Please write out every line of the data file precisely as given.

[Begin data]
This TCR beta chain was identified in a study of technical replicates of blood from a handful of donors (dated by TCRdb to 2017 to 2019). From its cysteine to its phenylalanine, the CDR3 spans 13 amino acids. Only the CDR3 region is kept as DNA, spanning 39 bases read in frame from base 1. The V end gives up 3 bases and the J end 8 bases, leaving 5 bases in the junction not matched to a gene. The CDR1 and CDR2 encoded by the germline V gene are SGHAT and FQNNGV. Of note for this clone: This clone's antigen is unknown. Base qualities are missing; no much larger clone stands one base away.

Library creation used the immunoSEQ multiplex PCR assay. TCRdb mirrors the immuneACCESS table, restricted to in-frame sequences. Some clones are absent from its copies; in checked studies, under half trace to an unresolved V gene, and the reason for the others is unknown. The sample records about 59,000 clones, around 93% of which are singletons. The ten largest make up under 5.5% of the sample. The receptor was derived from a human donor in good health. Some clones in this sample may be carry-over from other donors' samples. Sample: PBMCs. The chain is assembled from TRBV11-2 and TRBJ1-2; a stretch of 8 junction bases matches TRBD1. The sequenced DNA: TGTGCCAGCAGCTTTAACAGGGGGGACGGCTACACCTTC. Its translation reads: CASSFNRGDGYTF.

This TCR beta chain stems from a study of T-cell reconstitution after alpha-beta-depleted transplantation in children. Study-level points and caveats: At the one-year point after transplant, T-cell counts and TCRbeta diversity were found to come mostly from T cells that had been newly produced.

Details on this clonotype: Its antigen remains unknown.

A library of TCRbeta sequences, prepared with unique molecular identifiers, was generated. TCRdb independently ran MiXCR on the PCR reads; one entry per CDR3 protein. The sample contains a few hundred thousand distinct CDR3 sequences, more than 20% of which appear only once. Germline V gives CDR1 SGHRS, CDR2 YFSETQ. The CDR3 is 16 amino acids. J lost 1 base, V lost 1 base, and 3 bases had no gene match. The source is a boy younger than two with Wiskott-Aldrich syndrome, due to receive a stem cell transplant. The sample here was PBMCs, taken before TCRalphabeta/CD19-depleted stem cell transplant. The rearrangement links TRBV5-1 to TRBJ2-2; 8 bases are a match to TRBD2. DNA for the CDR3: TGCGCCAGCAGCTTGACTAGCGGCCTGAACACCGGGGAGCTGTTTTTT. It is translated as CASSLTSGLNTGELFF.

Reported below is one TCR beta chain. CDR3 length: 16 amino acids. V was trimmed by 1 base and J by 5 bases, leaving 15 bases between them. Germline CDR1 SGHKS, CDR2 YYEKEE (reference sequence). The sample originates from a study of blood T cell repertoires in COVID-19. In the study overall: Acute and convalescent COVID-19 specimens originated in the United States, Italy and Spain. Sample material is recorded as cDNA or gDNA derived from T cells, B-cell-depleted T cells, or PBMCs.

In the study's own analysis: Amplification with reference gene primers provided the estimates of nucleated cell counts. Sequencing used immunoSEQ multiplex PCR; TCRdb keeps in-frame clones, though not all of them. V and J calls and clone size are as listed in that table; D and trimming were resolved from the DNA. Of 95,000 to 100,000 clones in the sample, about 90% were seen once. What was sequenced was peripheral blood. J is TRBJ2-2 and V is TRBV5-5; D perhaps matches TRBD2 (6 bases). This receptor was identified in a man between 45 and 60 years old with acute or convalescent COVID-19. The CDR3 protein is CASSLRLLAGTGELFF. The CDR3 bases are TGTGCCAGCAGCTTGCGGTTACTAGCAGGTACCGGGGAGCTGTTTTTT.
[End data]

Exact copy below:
This TCR beta chain was identified in a study of technical replicates of blood from a handful of donors (dated by TCRdb to 2017 to 2019). From its cysteine to its phenylalanine, the CDR3 spans 13 amino acids. Only the CDR3 region is kept as DNA, spanning 39 bases read in frame from base 1. The V end gives up 3 bases and the J end 8 bases, leaving 5 bases in the junction not matched to a gene. The CDR1 and CDR2 encoded by the germline V gene are SGHAT and FQNNGV. Of note for this clone: This clone's antigen is unknown. Base qualities are missing; no much larger clone stands one base away.

Library creation used the immunoSEQ multiplex PCR assay. TCRdb mirrors the immuneACCESS table, restricted to in-frame sequences. Some clones are absent from its copies; in checked studies, under half trace to an unresolved V gene, and the reason for the others is unknown. The sample records about 59,000 clones, around 93% of which are singletons. The ten largest make up under 5.5% of the sample. The receptor was derived from a human donor in good health. Some clones in this sample may be carry-over from other donors' samples. Sample: PBMCs. The chain is assembled from TRBV11-2 and TRBJ1-2; a stretch of 8 junction bases matches TRBD1. The sequenced DNA: TGTGCCAGCAGCTTTAACAGGGGGGACGGCTACACCTTC. Its translation reads: CASSFNRGDGYTF.

This TCR beta chain stems from a study of T-cell reconstitution after alpha-beta-depleted transplantation in children. Study-level points and caveats: At the one-year point after transplant, T-cell counts and TCRbeta diversity were found to come mostly from T cells that had been newly produced.

Details on this clonotype: Its antigen remains unknown.

A library of TCRbeta sequences, prepared with unique molecular identifiers, was generated. TCRdb independently ran MiXCR on the PCR reads; one entry per CDR3 protein. The sample contains a few hundred thousand distinct CDR3 sequences, more than 20% of which appear only once. Germline V gives CDR1 SGHRS, CDR2 YFSETQ. The CDR3 is 16 amino acids. J lost 1 base, V lost 1 base, and 3 bases had no gene match. The source is a boy younger than two with Wiskott-Aldrich syndrome, due to receive a stem cell transplant. The sample here was PBMCs, taken before TCRalphabeta/CD19-depleted stem cell transplant. The rearrangement links TRBV5-1 to TRBJ2-2; 8 bases are a match to TRBD2. DNA for the CDR3: TGCGCCAGCAGCTTGACTAGCGGCCTGAACACCGGGGAGCTGTTTTTT. It is translated as CASSLTSGLNTGELFF.

Reported below is one TCR beta chain. CDR3 length: 16 amino acids. V was trimmed by 1 base and J by 5 bases, leaving 15 bases between them. Germline CDR1 SGHKS, CDR2 YYEKEE (reference sequence). The sample originates from a study of blood T cell repertoires in COVID-19. In the study overall: Acute and convalescent COVID-19 specimens originated in the United States, Italy and Spain. Sample material is recorded as cDNA or gDNA derived from T cells, B-cell-depleted T cells, or PBMCs.

In the study's own analysis: Amplification with reference gene primers provided the estimates of nucleated cell counts. Sequencing used immunoSEQ multiplex PCR; TCRdb keeps in-frame clones, though not all of them. V and J calls and clone size are as listed in that table; D and trimming were resolved from the DNA. Of 95,000 to 100,000 clones in the sample, about 90% were seen once. What was sequenced was peripheral blood. J is TRBJ2-2 and V is TRBV5-5; D perhaps matches TRBD2 (6 bases). This receptor was identified in a man between 45 and 60 years old with acute or convalescent COVID-19. The CDR3 protein is CASSLRLLAGTGELFF. The CDR3 bases are TGTGCCAGCAGCTTGCGGTTACTAGCAGGTACCGGGGAGCTGTTTTTT.